Leptomeningitis, which is more commonly referred to as meningitis, represents inflammation of the subarachnoid space (i.e. arachnoid mater and pia mater) caused by an infectious or noninfectious process.


  • pyogenic meningitis
    • elderly
      • Streptococcus pneumoniae
      • Listeria monocytogenes
      • Neisseria meningitidis
      • Gram negative bacilli
    • adults
      • Streptococcus pneumoniae
      • Neisseria meningitidis
      • Group B streptococcus
    • children
      • Neisseria meningitidis
    • infants
      • Streptococcus pneumoniae
      • Neisseria meningitidis
    • neonates
      • Group B streptococcus
      • Escherichia coli
      • Listeria monocytogenes
  • viral meningitis
    • Enterovirus
    • JC virus meningitis
  • mycobacterial meningitis
  • fungal meningitis

For a further discussion related to other etiological agents and other infective processes in the CNS, please refer to CNS infectious diseases.

Aseptic meningitis

Radiographic features

  • may be normal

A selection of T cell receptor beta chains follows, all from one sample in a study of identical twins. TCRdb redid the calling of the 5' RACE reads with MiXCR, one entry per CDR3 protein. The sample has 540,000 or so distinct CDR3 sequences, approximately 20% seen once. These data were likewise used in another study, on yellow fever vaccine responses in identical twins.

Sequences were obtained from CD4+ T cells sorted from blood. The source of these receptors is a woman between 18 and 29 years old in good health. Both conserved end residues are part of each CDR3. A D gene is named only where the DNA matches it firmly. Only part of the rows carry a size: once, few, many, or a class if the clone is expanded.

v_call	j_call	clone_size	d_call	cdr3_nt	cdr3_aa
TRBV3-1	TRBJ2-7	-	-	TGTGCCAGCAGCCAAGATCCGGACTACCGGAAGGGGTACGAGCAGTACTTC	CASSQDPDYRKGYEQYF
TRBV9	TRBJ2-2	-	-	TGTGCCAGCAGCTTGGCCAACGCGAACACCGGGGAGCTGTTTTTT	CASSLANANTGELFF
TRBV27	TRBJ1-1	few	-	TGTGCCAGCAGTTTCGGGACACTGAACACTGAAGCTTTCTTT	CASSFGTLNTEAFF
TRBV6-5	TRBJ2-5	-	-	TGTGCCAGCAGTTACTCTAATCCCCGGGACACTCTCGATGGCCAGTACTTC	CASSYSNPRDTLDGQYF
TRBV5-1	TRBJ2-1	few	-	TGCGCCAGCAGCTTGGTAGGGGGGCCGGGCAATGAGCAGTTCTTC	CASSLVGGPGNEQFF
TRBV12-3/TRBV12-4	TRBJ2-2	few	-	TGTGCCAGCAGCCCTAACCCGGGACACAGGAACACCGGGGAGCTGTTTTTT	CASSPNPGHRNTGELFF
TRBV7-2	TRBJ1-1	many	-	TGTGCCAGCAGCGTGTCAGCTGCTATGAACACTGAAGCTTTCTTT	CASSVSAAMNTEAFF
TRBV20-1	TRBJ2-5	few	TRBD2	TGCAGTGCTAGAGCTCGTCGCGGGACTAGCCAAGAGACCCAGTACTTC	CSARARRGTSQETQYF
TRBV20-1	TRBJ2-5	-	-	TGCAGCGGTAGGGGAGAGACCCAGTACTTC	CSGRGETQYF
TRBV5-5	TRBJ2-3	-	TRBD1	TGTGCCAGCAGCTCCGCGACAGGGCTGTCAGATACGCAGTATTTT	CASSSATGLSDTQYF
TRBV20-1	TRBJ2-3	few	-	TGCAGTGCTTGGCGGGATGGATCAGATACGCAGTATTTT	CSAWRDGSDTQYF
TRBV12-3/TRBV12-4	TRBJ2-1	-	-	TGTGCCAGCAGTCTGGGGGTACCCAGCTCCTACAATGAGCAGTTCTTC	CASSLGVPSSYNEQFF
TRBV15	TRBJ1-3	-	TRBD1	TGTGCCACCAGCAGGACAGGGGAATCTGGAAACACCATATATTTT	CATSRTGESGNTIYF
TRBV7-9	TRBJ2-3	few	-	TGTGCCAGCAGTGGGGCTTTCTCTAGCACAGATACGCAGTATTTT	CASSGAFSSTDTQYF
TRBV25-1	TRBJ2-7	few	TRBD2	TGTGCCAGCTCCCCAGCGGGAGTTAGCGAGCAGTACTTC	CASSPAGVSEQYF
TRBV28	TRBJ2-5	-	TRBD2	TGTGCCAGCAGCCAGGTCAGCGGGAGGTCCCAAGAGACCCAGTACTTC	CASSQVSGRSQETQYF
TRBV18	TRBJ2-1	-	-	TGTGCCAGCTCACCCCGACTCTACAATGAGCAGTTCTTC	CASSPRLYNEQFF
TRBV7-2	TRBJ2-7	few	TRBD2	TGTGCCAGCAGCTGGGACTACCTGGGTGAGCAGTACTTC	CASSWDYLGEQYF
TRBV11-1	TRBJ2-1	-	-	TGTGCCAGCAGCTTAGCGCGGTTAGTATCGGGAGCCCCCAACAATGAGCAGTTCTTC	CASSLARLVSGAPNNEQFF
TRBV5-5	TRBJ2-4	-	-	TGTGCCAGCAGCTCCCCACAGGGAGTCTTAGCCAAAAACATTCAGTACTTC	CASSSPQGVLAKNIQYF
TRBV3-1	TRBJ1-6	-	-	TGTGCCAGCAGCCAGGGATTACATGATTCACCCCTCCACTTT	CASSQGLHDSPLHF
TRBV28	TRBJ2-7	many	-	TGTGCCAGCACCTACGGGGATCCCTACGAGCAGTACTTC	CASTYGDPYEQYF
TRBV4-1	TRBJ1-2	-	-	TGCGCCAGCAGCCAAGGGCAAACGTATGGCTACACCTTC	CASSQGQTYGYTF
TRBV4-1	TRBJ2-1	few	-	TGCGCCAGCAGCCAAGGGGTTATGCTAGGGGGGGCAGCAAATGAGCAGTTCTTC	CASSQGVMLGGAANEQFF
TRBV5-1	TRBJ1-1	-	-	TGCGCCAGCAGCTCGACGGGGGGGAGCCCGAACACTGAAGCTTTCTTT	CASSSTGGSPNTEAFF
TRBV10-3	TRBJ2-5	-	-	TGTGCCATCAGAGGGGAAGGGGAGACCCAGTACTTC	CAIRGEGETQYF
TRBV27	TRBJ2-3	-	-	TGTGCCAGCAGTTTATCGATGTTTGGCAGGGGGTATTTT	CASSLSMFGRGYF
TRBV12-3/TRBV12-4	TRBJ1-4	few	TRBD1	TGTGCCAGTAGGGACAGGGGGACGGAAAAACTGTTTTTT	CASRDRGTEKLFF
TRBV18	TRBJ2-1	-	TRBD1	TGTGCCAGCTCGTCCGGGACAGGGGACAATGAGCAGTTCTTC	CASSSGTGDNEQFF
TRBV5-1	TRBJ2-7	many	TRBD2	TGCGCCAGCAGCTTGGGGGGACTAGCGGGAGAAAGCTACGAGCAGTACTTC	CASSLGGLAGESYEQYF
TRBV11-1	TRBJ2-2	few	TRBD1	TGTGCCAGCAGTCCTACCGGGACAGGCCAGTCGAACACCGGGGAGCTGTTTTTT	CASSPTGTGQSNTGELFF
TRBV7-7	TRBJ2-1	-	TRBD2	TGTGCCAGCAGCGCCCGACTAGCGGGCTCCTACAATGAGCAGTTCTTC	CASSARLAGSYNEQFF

• subtle hydrocephalus
  • hyperdensity around basal cisterns (especially in tuberculosis
  • leptomeningeal enhancement
  • complications or sources of the meningitis
  • T1: may be normal; sulci may appear less hypointense than normal
  • T1 C+ (Gd): leptomeningeal enhancement
  • FLAIR: demonstrates hyperintense signal in CSF space, especially in the sulci
  • FLAIR C+ (Gd): has shown to be more sensitive and specific than T1 C+ (Gd) sequence in spotting leptomeningeal enhancement
  • MR angiography: arterial narrowing or occlusion

Treatment and prognosis


The complications of meningitis can be remembered using the mnemonic HACTIVE.

See also

Siehe auch:
und weiter: